Chicago’s survey of work is underscored by a passionate assertion of womanhood. It’s evidenced in her repeated usage of the vulva motif, in her subversion of domestic gender roles, and, famously, in her celebration of traditionally marginalized female mediums like textile. 

Beyond this feminine undercurrent, however, the exhibition lacks continuity. Each gallery functions largely as a self-contained vignette, radically distinct from those that neighbor it in terms of both style and material. This may be intentional or, rather unavoidable, as Chicago’s career in its entirety is uneven because of its vast scope. As a result, the survey functioning as a reflection of Chicago’s career (minus “The Dinner Party”) feels disjointed. 

Chicago has spent a lifetime translating the most primordial facets of the human experience — chiefly the female experience.

While an artist’s trajectory does not need to be linear, the transition from one gallery to the next winds up feeling disorienting to the viewer, and its curatorial philosophy is elusive. Such a disparity is most jarring on the second floor of the exhibition, which features multiple unrelated photo series, sculptural installations and paintings with no discernible relationships to one another. 

The commentaries on masculinity, reproduction, environmental dangers and domesticity, each project distinct from one another, are testaments to the artist’s boundless creative spirit and technical prowess. When presented in tandem, however, their atmospheres — denied room to breathe — impede one another.

 In a different part of the exhibition, on the fourth floor, a collection of loaned works attributed to over 80 female and nonbinary creatives entitled “The City of Ladies” dazzles. These artists include Georgia O’Keefe, Sojourner Truth, Hilma af Klimt and the Italian Baroque luminary Artemisia Gentileschi. 

“The City of Ladies” is a remarkable selection of artwork and an unabashed celebration of female identity, sisterhood and artistic production, which positions Chicago’s contemporary work in a tradition of greatness. It is staged below a hanging installation of banners created by Chicago, which pose questions about the ways in which society might function if it was structured around womanhood: What if women ruled the world? Would old women be revered? Would buildings resemble wombs?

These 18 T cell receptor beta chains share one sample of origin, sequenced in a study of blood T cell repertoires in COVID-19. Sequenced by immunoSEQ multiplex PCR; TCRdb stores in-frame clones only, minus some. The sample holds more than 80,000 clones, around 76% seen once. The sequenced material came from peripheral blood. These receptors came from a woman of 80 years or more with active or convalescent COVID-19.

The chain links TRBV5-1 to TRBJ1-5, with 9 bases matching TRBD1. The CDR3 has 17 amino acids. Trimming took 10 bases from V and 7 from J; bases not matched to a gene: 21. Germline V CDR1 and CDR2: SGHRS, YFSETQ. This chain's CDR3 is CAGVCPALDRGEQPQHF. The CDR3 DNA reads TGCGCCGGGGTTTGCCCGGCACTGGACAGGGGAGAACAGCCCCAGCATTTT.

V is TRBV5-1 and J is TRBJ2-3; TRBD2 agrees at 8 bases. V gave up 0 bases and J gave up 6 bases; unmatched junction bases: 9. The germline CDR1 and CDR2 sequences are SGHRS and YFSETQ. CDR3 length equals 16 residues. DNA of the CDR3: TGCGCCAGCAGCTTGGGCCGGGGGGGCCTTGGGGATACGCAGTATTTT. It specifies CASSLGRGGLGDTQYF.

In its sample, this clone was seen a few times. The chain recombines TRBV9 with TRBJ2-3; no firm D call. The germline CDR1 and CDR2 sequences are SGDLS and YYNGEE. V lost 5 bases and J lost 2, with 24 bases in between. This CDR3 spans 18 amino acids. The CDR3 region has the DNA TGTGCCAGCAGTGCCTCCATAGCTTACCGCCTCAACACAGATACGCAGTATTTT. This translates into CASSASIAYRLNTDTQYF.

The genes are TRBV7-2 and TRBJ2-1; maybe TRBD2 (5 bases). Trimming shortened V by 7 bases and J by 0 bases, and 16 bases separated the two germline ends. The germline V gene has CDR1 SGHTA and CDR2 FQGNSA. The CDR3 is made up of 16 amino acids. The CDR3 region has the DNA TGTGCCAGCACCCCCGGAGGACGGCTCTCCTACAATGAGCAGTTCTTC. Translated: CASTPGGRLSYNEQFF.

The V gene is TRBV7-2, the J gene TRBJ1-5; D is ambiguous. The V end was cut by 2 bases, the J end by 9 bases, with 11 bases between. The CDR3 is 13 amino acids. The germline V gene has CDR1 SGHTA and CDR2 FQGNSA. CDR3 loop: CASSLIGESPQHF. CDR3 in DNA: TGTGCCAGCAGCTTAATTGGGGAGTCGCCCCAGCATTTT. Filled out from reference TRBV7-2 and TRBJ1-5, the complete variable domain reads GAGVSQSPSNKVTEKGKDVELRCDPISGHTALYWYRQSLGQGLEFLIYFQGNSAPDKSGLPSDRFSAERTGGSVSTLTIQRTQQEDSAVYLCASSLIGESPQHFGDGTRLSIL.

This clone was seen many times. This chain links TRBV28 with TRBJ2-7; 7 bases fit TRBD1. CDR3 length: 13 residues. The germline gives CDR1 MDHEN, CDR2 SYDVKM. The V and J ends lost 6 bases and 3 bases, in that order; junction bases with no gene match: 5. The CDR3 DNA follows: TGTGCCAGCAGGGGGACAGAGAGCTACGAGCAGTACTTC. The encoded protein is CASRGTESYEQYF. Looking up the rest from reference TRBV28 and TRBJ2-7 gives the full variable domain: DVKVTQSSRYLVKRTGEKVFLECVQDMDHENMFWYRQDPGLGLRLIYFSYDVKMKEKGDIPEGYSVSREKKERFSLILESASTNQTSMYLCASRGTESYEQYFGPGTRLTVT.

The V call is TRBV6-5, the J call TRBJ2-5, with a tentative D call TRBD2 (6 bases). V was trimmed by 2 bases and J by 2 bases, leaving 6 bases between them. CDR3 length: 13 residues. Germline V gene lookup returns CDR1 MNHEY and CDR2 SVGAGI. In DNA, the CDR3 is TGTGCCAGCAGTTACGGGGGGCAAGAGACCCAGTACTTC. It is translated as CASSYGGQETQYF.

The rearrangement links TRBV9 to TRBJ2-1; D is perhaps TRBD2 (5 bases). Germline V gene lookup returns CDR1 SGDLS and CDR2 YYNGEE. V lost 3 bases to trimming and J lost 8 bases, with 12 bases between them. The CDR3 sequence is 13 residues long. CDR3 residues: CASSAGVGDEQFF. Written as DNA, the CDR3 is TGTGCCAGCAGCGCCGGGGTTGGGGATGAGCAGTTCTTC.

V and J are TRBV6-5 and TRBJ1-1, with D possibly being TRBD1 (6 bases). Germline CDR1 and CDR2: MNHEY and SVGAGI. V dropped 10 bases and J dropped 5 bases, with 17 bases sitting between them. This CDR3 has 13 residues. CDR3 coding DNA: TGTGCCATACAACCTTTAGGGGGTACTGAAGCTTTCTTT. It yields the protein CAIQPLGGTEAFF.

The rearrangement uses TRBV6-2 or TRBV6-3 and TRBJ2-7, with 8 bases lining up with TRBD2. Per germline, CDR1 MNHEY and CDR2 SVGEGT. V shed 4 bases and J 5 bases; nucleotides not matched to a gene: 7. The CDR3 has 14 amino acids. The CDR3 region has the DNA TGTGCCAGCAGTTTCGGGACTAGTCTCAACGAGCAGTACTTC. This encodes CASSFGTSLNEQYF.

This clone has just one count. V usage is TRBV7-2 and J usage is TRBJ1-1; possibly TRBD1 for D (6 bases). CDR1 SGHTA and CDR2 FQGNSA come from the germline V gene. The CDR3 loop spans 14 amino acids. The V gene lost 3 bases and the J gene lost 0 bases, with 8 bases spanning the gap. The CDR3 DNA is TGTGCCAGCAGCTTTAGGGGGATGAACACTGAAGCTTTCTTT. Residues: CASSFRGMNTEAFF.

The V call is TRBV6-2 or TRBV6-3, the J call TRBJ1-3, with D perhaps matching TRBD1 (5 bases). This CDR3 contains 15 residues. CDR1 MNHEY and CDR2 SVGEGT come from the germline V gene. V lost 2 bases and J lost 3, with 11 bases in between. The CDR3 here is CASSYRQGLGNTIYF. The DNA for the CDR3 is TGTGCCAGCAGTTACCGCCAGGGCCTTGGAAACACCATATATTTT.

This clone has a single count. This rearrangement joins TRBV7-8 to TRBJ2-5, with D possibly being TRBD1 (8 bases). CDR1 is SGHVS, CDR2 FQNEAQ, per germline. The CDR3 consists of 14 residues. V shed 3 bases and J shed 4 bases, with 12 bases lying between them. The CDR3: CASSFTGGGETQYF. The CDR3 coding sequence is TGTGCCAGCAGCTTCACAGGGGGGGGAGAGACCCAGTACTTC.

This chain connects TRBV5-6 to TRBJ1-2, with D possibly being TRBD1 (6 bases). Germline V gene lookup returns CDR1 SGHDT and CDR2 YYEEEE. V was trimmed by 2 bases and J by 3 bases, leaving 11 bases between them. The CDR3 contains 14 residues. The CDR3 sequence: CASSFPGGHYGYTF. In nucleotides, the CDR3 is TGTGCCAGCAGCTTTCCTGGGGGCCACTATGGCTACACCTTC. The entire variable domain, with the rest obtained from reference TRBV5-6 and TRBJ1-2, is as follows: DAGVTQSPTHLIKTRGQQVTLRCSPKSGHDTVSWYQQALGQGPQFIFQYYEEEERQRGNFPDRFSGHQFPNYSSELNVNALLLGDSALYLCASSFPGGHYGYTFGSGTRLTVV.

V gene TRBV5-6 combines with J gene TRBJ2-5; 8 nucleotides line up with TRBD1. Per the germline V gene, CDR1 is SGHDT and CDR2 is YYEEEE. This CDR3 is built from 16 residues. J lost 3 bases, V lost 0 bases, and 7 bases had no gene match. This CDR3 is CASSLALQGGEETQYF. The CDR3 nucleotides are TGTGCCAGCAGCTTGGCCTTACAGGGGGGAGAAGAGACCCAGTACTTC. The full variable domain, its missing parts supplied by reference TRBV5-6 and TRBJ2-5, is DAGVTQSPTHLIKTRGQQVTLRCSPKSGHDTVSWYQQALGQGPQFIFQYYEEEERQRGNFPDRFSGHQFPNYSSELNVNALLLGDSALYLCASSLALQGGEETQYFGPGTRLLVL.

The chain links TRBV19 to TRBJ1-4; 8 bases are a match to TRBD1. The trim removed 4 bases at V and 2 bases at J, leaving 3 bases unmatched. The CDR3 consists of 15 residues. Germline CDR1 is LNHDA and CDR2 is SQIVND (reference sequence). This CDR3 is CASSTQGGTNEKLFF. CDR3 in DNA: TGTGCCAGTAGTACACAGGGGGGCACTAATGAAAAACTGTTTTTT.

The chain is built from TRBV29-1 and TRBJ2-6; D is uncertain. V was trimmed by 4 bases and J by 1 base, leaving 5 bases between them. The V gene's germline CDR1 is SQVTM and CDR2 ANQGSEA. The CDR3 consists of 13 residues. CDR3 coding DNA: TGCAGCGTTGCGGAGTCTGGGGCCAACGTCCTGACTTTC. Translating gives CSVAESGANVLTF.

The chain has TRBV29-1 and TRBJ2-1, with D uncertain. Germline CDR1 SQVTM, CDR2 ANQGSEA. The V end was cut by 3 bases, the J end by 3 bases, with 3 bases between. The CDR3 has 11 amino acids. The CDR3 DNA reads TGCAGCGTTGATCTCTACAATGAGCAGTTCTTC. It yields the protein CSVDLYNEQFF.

Chicago proves herself not only as an artist but as a cultural historian with “The City of Ladies,” a creative whose artistic ideology has been born of a sophisticated understanding of the women whose activism preceded hers.

While Chicago’s “Herstory” is not the only show on exhibition at the New Museum, it is certainly the most comprehensive and perhaps the most timely. As women’s bodies continuously manifest as topics of debate time and time again, viewers look to Chicago’s biomorphic, vaginal forms, brazenly candid prose, and insistence upon the visibility of women’s issues as a beacon of defiance. Chicago’s sweeping bodies of work, unfailingly imbued with an impassioned flavor of resistance and liberation, remain consistently critical to the modern art landscape.

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About the Contributor
MADELEINE SIGNORE, Former Features Editor
Madeleine Signore (she/her), FCLC ’26, is a former features editor at the Observer. Hailing from Boston, Massachusetts, Madeleine is an art history major with a penchant for creative writing and long-form journalism. In her free time, you might find Madeleine wandering through the Museum of Modern Art with a sketchbook in hand, dancing to live music or taking photos on her beloved Olympus film camera.